Aerospace companies face competitive and congestive threats, as well as budget pressures

LONG BEACH, Calif., 2 April 2014. “While operating on all cylinders, [aerospace and defense] developers are facing new challenges – competitive and congestive threats in space and back on Earth very real budget pressures,” recognizes Mark Calassa, vice president of protected communications systems, Lockheed Martin Space Systems.

Apr 2nd, 2014
Aerospace companies face competitive and congestive threats, as well as budget pressures
Aerospace companies face competitive and congestive threats, as well as budget pressures

LONG BEACH, Calif., 2 April 2014. “While operating on all cylinders, [aerospace and defense] developers are facing new challenges – competitive and congestive threats in space and back on Earth very real budget pressures,” recognizes Mark Calassa, vice president of protected communications systems, Lockheed Martin Space Systems.

Aerospace has been through some tough times, particularly in the 1990s, but this year, in a period of less than three months, we launched three satellites, Calassa says. “How do we leverage what we learned in the past to get to where we need to be today, and not make the mistakes we made in the past?”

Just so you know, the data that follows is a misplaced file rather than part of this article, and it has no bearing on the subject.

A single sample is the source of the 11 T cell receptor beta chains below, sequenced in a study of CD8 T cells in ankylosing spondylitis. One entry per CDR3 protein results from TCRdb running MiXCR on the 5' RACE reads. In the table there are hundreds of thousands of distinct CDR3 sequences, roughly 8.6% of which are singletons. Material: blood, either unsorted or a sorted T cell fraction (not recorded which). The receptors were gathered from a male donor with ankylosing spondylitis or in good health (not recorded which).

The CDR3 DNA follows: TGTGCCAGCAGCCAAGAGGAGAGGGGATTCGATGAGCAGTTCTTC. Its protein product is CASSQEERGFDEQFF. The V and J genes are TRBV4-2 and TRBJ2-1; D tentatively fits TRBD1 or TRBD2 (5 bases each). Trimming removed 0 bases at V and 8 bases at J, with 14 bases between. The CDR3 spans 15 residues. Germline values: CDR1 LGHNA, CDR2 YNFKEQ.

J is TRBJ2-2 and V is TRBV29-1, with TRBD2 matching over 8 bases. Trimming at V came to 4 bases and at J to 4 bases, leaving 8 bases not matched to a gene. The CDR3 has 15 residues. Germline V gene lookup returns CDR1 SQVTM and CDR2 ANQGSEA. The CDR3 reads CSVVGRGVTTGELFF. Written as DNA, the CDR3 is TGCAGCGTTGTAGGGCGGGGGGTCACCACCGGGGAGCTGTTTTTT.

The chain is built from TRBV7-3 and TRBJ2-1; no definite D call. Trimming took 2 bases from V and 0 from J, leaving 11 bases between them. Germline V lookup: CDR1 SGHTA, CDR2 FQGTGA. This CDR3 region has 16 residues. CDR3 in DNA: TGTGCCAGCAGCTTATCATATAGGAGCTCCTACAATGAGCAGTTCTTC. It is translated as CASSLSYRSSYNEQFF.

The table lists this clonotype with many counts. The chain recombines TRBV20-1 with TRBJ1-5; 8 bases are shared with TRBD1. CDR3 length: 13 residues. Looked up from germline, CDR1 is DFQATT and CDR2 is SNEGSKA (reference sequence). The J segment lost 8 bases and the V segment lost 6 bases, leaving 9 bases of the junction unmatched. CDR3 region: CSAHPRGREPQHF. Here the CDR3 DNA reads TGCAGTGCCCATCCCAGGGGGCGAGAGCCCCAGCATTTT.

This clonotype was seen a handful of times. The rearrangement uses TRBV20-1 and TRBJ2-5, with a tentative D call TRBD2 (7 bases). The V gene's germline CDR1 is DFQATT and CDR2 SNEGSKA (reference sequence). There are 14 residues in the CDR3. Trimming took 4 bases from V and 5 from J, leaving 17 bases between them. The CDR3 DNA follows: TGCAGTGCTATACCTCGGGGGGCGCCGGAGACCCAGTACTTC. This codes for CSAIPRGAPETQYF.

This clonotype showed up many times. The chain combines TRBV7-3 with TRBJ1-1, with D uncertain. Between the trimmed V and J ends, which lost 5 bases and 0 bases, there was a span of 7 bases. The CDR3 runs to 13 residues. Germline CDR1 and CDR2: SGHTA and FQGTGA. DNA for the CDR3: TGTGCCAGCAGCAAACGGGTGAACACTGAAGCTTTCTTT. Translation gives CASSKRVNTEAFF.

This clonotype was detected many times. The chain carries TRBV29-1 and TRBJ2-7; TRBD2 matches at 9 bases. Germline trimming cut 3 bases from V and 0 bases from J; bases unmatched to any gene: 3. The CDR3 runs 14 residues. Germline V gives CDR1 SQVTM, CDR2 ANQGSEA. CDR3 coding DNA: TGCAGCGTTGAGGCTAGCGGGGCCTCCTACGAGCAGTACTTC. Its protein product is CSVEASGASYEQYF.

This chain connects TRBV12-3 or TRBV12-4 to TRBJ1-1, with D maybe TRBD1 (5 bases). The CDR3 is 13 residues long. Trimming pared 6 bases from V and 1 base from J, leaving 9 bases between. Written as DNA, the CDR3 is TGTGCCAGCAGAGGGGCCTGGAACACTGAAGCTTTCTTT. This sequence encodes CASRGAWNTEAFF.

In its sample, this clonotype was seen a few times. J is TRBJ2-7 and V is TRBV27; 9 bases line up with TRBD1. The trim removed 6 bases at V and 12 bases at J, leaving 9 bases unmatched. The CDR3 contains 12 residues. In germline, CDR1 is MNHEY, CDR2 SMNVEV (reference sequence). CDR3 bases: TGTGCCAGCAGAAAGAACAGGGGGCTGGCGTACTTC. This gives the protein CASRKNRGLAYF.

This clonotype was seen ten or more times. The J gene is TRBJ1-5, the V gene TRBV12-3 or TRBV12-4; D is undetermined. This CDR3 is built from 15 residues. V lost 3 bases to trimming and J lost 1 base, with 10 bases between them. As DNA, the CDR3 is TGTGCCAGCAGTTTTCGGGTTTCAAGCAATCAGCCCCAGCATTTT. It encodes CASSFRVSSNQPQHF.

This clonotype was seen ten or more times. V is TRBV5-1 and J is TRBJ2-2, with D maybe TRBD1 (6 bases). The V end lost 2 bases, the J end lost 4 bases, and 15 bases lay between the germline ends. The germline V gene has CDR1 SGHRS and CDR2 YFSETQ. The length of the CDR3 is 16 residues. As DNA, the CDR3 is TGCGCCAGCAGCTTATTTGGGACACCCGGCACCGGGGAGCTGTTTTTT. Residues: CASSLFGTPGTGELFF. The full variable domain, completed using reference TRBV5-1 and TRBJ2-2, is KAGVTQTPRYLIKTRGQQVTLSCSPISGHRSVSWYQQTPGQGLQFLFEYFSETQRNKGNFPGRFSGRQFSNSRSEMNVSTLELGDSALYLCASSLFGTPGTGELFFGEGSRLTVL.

When it comes to national security space cost reduction, Calassa discussed several tactics. Key among them is “affordability through commonality. We are recapitalizing our satellite platforms – looking for 50 percent commonality among satellites independent of mission.”

Calassa and his colleagues at Lockheed Martin are also “using technology to reduce costs,” he says. With full lifecycle model-based engineering, everything exists in the digital domain. You can port the data to the manufacturing floor or to a subcontractor to build it. Model-based engineering is a huge cost reduction.”

Lockheed Martin is also “getting into the additive manufacturing realm,” Calassa adds. “We are actually building flight parts for that and qualifying materials to get everything we need to certify these materials. It’s a thing of the future and it’s going to come–space and defense need to get on board and lead these activities.”

Finally, “there are lots of things we can do to lean out” manufacturing and assembly processes, which positively affect cycle time, Calassa explains. “We turned the satellite on its side and build the whole satellite sideways. It’s shocking--we eliminated large percentages of processes, such as crane raises and so on.”

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